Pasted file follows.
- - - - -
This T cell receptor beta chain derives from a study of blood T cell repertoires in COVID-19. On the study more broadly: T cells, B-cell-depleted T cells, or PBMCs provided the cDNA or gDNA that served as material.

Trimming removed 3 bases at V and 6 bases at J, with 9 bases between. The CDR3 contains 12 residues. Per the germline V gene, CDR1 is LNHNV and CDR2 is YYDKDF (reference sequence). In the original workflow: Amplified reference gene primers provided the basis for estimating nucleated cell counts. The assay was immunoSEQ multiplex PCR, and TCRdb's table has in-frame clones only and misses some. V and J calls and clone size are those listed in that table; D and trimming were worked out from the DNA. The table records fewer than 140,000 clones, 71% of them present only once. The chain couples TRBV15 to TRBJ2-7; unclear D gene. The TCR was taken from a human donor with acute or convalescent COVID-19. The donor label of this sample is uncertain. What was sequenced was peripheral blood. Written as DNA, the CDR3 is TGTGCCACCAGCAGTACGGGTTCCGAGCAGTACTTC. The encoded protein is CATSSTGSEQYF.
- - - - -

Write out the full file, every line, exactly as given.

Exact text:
This T cell receptor beta chain derives from a study of blood T cell repertoires in COVID-19. On the study more broadly: T cells, B-cell-depleted T cells, or PBMCs provided the cDNA or gDNA that served as material.

Trimming removed 3 bases at V and 6 bases at J, with 9 bases between. The CDR3 contains 12 residues. Per the germline V gene, CDR1 is LNHNV and CDR2 is YYDKDF (reference sequence). In the original workflow: Amplified reference gene primers provided the basis for estimating nucleated cell counts. The assay was immunoSEQ multiplex PCR, and TCRdb's table has in-frame clones only and misses some. V and J calls and clone size are those listed in that table; D and trimming were worked out from the DNA. The table records fewer than 140,000 clones, 71% of them present only once. The chain couples TRBV15 to TRBJ2-7; unclear D gene. The TCR was taken from a human donor with acute or convalescent COVID-19. The donor label of this sample is uncertain. What was sequenced was peripheral blood. Written as DNA, the CDR3 is TGTGCCACCAGCAGTACGGGTTCCGAGCAGTACTTC. The encoded protein is CATSSTGSEQYF.